Amazing experience with Epiphyllum oxipetalum

Epiphyllum oxypetalum is often described as ‘Queen of the night cactus’. In India it is considered a sacred plant and called ‘Brahma Kamalam’, though there is much controversy about whether or not it is the ‘true’ Brahma Kamalam. In any case there is a lot of mystique associated with this plant. It blooms sometime between July to October, in a characteristic style: as the bud matures its stalk bends and turns the flower upwards, like an orchid. It blooms in the night with mild, pleasant odour.

Six months ago I planted one phylloclade, a flat leaf-life stem which grows into a plant. Back in May, I posted on Microcosmos some pictures of this plant and its stomata.

 Recently my family and I got really excited to find a bud on the plant!

We watched over a few days as the stalk began to twist upwards.

After five days of our first noticing the bud, at 8 pm one evening, the flower finally started to bloom!

I felt blessed, as would any Indian watching the blooming Brahma Kamalam. It’s an amazing experience! People commonly do pooja with this flower. But me, it came into my mind to observe its pollen under the Foldscope. On a strip of cellotape I collected pollen from the flower.

My curiosity was raised to observe pollen germination. I have a solution that Chandrika gave me a month ago to observe pollen germination (see postscript).

I tried the solution with pollen from Caesalpinia pulcherrima. Only one or two germinated. I was not even sure whether this was a pollen tube. I tried the solution with pollen from Hibiscus, from the garden and also from my potted plant. No interesting results. I lost interest and kept the solution back in the refrigerator.

It was 11:30 pm the night that the Brahma Kamalam bloomed, and I put its pollen in a drop of the magic solution.

Within ten minutes I saw some of the pollen grains had lost their circular shape and at one point bulked out. I concentrated on just one pollen grain and suddenly, the bulged part broke and an unbelievably looooooong, continuous tube rapidly streamed out of that pollen grain. Just watch this real time video! Surely this cannot be a pollen tube?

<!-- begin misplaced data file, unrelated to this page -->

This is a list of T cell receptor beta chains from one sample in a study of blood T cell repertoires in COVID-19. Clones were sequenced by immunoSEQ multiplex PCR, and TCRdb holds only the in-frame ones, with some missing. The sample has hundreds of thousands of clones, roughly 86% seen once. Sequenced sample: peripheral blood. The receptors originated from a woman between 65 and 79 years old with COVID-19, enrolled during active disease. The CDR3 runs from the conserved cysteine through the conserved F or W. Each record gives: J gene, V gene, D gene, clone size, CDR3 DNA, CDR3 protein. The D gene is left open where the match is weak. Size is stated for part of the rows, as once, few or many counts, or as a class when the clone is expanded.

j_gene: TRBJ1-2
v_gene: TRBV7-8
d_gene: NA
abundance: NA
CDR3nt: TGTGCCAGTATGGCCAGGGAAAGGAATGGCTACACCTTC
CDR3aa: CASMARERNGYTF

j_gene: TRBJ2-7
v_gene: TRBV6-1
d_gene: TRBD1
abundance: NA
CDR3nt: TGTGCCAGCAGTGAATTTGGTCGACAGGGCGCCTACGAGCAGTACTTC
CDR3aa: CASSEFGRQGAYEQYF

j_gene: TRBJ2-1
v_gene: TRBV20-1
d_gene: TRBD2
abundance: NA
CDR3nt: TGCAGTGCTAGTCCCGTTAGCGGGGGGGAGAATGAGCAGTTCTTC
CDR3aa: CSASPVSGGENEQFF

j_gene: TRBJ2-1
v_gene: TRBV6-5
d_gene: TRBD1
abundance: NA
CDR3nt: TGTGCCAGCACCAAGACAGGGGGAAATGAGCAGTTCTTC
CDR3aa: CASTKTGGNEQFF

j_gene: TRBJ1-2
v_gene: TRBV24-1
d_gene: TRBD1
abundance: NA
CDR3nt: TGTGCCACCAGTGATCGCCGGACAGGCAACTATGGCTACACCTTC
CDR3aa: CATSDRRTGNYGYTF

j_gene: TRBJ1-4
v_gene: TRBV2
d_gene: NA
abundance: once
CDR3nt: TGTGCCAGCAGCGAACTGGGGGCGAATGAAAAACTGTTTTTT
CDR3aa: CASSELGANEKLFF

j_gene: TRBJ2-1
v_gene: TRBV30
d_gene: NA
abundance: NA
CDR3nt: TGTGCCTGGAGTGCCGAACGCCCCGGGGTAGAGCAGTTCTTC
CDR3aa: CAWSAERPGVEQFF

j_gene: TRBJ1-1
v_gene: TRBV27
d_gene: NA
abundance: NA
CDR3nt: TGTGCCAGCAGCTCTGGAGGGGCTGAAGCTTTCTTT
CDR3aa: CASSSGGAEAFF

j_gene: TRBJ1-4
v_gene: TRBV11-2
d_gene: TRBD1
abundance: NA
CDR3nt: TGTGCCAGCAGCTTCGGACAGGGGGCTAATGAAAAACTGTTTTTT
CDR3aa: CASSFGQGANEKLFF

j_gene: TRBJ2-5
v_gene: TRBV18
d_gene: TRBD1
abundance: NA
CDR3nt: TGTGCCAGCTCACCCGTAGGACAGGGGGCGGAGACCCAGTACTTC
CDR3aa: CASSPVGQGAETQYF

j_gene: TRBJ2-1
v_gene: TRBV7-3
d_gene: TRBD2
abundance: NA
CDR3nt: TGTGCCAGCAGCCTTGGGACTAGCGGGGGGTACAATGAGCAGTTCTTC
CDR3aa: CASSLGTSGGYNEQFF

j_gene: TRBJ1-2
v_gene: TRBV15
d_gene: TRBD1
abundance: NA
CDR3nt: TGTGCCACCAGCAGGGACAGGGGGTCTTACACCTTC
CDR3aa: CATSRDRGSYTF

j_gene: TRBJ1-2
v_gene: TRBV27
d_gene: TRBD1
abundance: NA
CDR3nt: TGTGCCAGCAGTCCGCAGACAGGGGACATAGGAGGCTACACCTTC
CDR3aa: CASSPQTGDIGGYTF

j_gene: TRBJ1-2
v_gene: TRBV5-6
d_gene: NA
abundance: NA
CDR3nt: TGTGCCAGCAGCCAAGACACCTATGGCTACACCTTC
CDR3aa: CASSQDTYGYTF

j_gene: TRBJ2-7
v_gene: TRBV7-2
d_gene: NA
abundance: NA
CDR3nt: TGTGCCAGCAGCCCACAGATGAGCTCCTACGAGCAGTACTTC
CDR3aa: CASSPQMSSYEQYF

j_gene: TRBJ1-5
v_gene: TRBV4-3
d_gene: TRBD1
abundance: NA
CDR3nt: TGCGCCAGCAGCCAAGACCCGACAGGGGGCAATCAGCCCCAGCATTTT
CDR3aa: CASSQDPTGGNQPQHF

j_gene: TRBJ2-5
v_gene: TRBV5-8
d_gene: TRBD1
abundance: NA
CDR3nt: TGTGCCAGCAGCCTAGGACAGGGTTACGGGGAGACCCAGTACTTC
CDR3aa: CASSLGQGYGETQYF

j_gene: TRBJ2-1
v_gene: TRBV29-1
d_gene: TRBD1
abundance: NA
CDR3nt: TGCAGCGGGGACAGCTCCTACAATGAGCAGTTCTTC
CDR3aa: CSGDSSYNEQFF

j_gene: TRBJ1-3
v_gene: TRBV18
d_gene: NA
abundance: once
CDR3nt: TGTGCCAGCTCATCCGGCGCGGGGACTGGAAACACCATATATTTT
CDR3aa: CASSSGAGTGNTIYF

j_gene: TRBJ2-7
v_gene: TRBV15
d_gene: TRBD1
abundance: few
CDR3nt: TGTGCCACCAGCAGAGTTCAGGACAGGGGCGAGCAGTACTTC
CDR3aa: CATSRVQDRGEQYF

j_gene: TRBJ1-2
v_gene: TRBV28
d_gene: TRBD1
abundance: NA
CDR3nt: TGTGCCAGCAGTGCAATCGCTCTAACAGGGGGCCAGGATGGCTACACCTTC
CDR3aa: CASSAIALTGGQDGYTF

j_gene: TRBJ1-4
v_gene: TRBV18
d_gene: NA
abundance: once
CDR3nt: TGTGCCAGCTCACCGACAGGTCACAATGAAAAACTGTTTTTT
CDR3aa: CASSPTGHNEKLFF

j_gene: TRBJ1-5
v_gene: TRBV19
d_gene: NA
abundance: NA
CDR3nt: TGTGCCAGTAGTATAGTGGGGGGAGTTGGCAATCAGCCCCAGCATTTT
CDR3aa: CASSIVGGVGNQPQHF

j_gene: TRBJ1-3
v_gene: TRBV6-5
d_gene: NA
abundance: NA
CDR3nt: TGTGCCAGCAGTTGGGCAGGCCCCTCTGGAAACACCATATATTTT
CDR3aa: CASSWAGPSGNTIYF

I then found on this slide one other pollen grain that had bulged out and another pollen grain broken up.

In the same slide, I observed one pollen grain with three,  four, and more “pollen tubes”!

From one pollen grain protoplasm seemed to have extruded out. Is it because of exosmosis?

It was already 1:10 am. I stopped observing. The next morning the flower had wilted but I collected another sample of pollen from it. By the time I started my observations, it was noon. The next set of observations are all from one slide.

As I was focusing, I saw another very long “pollen tube” had already emerged out.

Then I saw a couple of tubes that were emerging slower. These may be real pollen tubes perhaps.

Another of the very long emerging tubes and several similar ones floating in the solution.

All the above observations were from one slide.

Later, when I focused this slide with the cellophane I saw that the pollen grains were squeezed into almost doughnut-like shapes. This must be plasmolysis, caused by shrinking or loss of plasma.

At the end of my observations, the delicate flower had wilted completely. To continue these observations I must wait for another flower to bloom. In the meantime, I will learn how to use time-lapse while observing.

I am grateful to the Foldscope team for creating such a wonderful instrument to help anyone observe these beautiful phenomena anywhere, anytime.